And then newcomer to TCJ.com Daniel Kalder on District 14:
Picking up District 14, I was mildly concerned. The first couple of pages show an elephant disembarking at Ellis Island, taking a shower, and then getting ripped off by corrupt officials who want to seize his mysterious seeds. The elephant makes a break for it, fleeing directly into a crime scene where a stag-headed mobster is delivering a suitcase with a severed chicken’s head in it to a man in a black suit. Shots are fired; the elephant meets a plucky news photographer with a beaver’s head; hi-jinks ensue.
Shite, I thought. Is this going to be completely trite Euronoir like Blacksad, a pile of clichés enlivened only by the gimmick of giving stock characters animal heads?
—LitReactor has a brand-new interview with Phoebe Gloeckner; Chris Mautner has an interview with a top recent contender for the title of most likeable person in comics, Rina Ayuyang; Mark Kardwell at Robot 6 talks to 2000 AD "reprographics droid" Kathryn Symes; and Nick Gazin drops in super-short interviews with Ben Jones and my colleague Dan Nadel in the middle of his latest Vice column.
—If you prefer your interviews multimedia, then Inkstuds talks to the cult-artist Sadler brothers here, and Jared Gardner talks to Ed Piskor there:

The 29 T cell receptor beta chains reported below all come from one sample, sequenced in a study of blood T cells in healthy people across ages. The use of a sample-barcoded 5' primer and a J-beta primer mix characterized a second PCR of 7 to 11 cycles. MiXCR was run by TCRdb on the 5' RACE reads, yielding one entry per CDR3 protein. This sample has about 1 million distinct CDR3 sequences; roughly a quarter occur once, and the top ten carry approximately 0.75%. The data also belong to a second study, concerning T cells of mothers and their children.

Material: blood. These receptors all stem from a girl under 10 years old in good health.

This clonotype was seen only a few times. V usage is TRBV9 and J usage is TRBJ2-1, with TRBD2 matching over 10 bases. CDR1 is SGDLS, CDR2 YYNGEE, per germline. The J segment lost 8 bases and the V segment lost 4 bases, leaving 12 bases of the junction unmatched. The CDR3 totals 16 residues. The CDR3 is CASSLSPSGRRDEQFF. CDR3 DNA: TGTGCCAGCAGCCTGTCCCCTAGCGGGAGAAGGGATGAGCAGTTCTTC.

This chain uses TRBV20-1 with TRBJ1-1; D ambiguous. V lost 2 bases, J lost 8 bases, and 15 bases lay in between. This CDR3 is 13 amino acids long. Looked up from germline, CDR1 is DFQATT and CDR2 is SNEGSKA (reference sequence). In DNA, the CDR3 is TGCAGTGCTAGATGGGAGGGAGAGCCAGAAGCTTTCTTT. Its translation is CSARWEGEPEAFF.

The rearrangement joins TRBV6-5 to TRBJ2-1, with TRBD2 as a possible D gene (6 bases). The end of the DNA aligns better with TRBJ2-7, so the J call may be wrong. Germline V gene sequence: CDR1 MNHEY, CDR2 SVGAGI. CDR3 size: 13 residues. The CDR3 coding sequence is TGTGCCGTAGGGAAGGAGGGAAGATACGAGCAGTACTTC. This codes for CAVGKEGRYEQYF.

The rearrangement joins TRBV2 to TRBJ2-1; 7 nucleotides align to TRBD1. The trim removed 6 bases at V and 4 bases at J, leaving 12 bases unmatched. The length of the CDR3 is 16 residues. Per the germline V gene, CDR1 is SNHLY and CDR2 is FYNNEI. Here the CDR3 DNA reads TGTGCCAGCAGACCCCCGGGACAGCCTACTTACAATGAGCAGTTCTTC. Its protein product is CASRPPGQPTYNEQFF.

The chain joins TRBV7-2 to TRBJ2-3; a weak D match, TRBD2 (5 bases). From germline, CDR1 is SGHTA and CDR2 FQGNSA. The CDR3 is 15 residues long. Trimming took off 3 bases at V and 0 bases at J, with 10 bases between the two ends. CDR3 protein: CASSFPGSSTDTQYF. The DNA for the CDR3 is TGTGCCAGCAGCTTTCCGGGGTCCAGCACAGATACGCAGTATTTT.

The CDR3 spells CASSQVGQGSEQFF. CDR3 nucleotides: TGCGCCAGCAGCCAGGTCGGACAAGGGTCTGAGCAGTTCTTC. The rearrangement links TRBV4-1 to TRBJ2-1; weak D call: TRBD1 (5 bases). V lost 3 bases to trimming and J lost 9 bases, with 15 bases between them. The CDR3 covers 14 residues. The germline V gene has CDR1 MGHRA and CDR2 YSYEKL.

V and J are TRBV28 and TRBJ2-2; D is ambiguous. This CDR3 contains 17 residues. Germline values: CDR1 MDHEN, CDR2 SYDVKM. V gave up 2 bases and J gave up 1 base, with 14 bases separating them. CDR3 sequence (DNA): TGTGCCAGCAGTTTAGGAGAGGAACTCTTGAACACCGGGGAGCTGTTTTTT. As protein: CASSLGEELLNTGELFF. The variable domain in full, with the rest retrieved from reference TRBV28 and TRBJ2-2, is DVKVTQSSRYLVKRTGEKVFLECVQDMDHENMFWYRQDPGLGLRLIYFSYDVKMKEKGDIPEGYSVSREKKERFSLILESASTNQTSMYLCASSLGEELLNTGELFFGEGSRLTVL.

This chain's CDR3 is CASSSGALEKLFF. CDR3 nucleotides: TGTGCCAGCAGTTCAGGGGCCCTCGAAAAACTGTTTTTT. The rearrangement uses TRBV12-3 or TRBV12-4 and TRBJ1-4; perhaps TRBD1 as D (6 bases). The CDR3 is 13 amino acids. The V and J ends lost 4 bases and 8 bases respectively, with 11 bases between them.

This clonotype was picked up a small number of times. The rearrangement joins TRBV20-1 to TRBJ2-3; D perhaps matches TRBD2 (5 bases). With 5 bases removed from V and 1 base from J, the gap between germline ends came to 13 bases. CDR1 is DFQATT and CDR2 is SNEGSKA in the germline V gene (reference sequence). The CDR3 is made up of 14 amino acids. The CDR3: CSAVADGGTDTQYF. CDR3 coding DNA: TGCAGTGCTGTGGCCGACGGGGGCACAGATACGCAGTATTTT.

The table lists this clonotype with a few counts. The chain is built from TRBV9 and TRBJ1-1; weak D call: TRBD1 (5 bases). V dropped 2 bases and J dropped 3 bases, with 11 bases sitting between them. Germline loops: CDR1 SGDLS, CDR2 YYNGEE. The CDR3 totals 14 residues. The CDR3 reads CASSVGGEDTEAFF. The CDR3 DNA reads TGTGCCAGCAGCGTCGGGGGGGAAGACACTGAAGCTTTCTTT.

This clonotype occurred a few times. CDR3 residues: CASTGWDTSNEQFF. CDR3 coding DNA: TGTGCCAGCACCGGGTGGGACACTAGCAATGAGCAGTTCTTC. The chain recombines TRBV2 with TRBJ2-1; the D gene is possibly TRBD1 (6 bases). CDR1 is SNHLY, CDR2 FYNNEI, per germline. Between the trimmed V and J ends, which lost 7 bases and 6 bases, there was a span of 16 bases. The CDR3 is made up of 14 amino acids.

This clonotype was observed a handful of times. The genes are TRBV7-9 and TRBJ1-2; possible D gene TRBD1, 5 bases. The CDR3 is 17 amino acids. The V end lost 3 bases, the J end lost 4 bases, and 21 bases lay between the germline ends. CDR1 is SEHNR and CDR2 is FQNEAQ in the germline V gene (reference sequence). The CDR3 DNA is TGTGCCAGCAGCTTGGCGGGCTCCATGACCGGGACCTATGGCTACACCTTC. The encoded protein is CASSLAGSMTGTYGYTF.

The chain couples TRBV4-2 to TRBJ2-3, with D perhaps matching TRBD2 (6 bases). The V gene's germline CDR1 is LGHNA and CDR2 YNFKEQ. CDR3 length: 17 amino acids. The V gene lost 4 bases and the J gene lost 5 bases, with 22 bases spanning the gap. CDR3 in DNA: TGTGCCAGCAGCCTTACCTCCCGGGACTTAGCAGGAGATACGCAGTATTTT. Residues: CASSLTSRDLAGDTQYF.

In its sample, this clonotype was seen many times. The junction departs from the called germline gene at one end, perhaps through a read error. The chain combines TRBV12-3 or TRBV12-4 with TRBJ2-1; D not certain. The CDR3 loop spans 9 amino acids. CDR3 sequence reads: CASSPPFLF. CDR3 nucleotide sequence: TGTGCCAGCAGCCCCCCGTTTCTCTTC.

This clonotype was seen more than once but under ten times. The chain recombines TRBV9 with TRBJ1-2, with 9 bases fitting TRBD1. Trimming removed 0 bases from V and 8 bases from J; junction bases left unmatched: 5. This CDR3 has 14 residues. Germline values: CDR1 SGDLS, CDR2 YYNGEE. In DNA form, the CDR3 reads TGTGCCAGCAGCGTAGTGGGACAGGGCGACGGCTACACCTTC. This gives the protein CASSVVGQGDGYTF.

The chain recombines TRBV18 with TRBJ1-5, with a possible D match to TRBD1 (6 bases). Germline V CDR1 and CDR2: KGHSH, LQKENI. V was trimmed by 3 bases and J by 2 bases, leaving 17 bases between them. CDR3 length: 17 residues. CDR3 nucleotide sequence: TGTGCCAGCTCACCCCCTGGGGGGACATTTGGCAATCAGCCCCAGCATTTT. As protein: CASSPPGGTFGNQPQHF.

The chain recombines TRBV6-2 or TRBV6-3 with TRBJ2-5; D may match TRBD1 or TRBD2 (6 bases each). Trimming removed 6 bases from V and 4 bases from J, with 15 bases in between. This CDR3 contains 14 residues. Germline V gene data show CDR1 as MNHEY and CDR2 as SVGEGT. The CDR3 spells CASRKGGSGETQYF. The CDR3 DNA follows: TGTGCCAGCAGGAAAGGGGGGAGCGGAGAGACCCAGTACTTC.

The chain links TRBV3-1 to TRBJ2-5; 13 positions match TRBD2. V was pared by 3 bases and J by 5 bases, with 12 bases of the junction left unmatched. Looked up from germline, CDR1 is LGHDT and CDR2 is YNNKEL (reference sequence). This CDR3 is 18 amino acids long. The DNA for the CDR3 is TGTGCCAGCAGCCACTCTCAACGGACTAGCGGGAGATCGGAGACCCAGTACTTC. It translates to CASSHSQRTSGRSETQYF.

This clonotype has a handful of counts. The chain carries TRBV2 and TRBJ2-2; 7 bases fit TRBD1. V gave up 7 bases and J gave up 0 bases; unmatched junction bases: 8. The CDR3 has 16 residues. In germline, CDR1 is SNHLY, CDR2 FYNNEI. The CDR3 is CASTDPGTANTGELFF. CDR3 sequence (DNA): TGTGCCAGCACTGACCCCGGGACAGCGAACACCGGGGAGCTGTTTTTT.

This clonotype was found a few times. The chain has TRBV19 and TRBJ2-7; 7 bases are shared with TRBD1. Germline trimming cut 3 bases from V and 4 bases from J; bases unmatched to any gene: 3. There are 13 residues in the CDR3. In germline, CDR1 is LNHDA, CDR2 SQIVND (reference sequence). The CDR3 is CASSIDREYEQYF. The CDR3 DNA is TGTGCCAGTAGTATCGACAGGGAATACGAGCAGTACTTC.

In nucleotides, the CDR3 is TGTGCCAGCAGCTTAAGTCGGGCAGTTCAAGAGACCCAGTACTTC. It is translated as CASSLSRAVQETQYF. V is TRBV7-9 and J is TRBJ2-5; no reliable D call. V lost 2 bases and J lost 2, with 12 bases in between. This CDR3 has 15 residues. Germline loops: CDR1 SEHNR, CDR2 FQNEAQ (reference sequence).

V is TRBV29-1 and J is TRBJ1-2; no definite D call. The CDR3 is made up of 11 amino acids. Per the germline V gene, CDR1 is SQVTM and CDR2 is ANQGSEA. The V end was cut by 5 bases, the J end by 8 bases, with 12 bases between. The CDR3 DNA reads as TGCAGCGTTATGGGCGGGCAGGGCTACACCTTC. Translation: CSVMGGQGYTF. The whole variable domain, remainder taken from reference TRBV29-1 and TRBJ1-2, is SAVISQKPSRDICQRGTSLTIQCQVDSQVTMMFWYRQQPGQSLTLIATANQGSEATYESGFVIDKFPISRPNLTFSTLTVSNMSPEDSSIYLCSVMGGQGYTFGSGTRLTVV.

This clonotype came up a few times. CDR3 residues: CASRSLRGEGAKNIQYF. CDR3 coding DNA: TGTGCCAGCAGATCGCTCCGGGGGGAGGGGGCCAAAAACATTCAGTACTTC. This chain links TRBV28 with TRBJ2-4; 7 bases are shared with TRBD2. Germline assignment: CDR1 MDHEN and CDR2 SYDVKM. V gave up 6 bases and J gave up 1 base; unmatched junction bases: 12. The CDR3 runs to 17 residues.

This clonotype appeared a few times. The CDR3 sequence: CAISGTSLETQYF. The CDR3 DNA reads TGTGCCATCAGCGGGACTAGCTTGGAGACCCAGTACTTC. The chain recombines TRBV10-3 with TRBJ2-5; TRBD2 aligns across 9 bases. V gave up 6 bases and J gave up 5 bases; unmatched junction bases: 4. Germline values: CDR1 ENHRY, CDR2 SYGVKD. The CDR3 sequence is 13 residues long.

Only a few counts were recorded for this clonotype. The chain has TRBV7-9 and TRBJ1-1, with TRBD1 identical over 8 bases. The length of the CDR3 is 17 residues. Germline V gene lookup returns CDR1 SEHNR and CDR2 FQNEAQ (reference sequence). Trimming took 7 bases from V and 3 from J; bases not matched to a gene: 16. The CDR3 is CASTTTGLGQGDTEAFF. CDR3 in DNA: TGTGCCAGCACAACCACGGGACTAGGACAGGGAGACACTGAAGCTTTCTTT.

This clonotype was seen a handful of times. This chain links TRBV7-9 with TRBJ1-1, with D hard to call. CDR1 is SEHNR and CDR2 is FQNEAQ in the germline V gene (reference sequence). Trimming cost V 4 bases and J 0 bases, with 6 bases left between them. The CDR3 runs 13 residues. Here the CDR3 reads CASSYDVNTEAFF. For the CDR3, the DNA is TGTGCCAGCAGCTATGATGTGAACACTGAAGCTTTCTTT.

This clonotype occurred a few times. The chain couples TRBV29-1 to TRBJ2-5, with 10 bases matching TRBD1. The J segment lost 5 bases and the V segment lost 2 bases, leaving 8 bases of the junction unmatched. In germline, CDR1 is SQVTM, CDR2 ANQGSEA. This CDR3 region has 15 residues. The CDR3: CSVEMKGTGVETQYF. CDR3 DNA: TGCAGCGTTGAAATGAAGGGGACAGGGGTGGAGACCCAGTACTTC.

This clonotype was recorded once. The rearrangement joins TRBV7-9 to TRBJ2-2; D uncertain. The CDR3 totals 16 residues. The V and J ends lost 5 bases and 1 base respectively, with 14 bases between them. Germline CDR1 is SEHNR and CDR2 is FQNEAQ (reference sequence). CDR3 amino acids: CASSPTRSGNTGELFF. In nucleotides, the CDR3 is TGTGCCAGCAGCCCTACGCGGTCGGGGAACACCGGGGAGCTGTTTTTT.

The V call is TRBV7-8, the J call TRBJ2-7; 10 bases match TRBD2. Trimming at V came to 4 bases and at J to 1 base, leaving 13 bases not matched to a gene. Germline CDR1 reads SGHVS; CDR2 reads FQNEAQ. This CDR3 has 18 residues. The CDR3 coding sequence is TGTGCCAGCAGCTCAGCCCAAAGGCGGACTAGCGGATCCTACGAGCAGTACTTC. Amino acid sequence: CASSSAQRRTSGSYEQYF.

—Jeet Heer drew my attention to the following George Herriman panels from the March 25, 1931 Krazy Kat daily strip, which seem relevant to the case currently being argued before the U.S. Supreme Court.
In 1972 Weaver commissioned four artists associated with the Terry Ditenfass Gallery to make comics for an issue of Graphis magazine focusing on comics (he is nicely bracketed by contributions from Alain Resnais and Milton Glaser). In his accompanying essay, "Experiments in Time-Art", Weaver dilates on the power of the strip to transform visual art: "The artist working in the narrative strip medium can extend the single instant backward or forward in time. Not only can he move slowly or suddenly or not at all, change his mind, hold his audience in suspense, sustain a mood, surprise or destroy; he can virtually wire his pictures for sound."
We also have Sean T. Collins's review of Michael DeForge's online Ant Comic: